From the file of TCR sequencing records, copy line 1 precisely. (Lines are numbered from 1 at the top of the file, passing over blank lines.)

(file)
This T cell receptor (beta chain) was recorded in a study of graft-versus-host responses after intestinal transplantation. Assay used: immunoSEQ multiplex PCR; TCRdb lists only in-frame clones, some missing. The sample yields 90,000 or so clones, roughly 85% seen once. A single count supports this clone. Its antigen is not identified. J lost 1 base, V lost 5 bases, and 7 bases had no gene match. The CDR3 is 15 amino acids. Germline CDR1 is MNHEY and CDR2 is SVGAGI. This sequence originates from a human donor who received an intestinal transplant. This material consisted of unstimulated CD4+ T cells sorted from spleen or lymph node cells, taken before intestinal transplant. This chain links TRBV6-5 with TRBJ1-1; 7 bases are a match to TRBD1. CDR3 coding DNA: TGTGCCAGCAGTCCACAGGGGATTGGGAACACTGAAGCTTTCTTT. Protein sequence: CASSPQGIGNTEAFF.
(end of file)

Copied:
This T cell receptor (beta chain) was recorded in a study of graft-versus-host responses after intestinal transplantation. Assay used: immunoSEQ multiplex PCR; TCRdb lists only in-frame clones, some missing. The sample yields 90,000 or so clones, roughly 85% seen once. A single count supports this clone. Its antigen is not identified. J lost 1 base, V lost 5 bases, and 7 bases had no gene match. The CDR3 is 15 amino acids. Germline CDR1 is MNHEY and CDR2 is SVGAGI. This sequence originates from a human donor who received an intestinal transplant. This material consisted of unstimulated CD4+ T cells sorted from spleen or lymph node cells, taken before intestinal transplant. This chain links TRBV6-5 with TRBJ1-1; 7 bases are a match to TRBD1. CDR3 coding DNA: TGTGCCAGCAGTCCACAGGGGATTGGGAACACTGAAGCTTTCTTT. Protein sequence: CASSPQGIGNTEAFF.